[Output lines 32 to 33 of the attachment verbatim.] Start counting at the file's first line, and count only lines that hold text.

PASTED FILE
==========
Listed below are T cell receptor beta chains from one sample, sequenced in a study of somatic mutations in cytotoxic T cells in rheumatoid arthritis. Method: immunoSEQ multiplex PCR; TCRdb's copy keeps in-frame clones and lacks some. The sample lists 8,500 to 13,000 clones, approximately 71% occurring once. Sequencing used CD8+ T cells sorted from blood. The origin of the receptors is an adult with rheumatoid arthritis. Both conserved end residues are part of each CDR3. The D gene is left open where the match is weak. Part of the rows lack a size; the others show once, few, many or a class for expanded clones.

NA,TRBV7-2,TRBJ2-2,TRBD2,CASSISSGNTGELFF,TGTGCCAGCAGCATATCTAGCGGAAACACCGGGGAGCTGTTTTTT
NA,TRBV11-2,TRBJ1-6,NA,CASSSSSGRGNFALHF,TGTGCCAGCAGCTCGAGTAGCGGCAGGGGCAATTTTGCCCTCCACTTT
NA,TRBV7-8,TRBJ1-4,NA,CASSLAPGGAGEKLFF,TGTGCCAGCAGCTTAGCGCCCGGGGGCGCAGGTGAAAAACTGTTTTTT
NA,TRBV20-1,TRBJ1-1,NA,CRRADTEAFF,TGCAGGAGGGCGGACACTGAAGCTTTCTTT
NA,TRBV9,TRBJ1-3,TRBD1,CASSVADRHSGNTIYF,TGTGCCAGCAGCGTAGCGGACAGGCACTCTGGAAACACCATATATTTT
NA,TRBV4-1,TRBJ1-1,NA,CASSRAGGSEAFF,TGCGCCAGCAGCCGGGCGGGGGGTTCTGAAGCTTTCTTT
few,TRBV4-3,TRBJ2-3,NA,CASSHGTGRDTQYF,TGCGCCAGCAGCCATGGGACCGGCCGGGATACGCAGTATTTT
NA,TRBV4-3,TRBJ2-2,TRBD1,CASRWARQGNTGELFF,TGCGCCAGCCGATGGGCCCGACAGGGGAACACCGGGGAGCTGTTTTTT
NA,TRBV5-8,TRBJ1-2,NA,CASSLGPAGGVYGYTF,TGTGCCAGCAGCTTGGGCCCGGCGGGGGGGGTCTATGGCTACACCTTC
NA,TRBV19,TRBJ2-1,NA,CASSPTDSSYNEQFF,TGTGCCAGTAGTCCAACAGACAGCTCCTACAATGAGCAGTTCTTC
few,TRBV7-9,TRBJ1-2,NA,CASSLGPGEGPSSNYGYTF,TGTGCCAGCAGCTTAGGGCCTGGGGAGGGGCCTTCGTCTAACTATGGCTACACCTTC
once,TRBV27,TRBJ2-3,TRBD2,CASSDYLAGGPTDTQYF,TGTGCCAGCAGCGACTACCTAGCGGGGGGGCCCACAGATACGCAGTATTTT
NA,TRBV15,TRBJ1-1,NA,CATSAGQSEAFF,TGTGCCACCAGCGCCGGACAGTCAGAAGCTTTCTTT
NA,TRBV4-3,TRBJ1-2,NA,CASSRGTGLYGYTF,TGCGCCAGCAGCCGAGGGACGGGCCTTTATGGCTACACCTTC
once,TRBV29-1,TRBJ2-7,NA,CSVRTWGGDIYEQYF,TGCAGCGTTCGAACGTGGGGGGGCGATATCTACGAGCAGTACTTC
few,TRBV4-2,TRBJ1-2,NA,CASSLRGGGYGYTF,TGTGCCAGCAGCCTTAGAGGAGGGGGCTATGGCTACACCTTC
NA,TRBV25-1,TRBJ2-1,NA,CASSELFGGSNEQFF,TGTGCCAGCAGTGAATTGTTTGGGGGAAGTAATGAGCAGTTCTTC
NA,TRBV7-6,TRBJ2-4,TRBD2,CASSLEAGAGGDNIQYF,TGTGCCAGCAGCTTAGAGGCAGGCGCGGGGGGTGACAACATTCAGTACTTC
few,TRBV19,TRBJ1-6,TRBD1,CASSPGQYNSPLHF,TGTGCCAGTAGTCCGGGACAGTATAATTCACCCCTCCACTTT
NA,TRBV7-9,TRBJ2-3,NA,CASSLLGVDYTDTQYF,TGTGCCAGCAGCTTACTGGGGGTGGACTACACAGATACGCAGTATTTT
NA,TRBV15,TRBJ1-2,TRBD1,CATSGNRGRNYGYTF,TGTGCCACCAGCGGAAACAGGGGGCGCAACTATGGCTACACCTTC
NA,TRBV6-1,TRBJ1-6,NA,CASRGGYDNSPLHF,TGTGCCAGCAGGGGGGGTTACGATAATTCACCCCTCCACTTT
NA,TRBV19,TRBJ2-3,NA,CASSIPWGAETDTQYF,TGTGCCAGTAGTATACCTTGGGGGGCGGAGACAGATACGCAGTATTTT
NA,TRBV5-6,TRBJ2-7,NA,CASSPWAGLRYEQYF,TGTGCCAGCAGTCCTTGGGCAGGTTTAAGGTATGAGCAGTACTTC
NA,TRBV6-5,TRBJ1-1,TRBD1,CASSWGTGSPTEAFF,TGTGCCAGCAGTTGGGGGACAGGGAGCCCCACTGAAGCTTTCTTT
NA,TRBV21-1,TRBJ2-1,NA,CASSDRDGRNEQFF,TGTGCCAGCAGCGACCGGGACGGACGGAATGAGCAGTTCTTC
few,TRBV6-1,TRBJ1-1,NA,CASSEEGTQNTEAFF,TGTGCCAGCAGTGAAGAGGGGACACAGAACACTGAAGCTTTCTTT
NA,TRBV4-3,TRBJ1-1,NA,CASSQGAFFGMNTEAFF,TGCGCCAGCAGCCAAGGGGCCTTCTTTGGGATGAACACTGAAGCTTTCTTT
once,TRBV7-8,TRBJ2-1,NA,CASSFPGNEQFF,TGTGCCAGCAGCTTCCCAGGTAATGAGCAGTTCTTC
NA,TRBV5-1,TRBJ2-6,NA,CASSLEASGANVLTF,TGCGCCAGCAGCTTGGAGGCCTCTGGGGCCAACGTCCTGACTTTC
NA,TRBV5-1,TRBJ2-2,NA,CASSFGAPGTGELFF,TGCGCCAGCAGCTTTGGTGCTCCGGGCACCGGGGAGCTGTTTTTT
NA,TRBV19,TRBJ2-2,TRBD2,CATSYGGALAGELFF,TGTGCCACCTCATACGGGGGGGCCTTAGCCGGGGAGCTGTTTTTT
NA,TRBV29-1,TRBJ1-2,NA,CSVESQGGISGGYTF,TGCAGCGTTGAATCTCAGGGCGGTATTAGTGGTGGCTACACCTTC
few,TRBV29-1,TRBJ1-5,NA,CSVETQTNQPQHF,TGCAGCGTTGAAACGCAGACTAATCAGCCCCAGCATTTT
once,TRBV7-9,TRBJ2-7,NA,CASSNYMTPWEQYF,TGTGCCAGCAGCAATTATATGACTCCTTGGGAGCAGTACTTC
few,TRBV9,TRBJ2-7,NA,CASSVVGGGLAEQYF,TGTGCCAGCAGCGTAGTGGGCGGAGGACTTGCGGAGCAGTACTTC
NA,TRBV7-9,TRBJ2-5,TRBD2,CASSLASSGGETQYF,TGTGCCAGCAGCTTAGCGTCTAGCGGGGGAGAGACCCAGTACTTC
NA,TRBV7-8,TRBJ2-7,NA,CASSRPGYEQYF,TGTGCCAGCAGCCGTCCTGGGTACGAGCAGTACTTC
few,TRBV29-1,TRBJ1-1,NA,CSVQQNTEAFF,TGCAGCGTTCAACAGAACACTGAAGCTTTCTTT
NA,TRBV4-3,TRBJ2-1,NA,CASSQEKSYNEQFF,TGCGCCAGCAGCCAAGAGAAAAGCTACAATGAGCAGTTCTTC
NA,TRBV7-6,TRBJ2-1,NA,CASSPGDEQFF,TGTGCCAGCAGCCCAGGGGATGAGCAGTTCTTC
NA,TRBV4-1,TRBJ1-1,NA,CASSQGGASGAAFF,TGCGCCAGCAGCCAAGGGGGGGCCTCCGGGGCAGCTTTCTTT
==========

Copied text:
NA,TRBV5-1,TRBJ2-2,NA,CASSFGAPGTGELFF,TGCGCCAGCAGCTTTGGTGCTCCGGGCACCGGGGAGCTGTTTTTT
NA,TRBV19,TRBJ2-2,TRBD2,CATSYGGALAGELFF,TGTGCCACCTCATACGGGGGGGCCTTAGCCGGGGAGCTGTTTTTT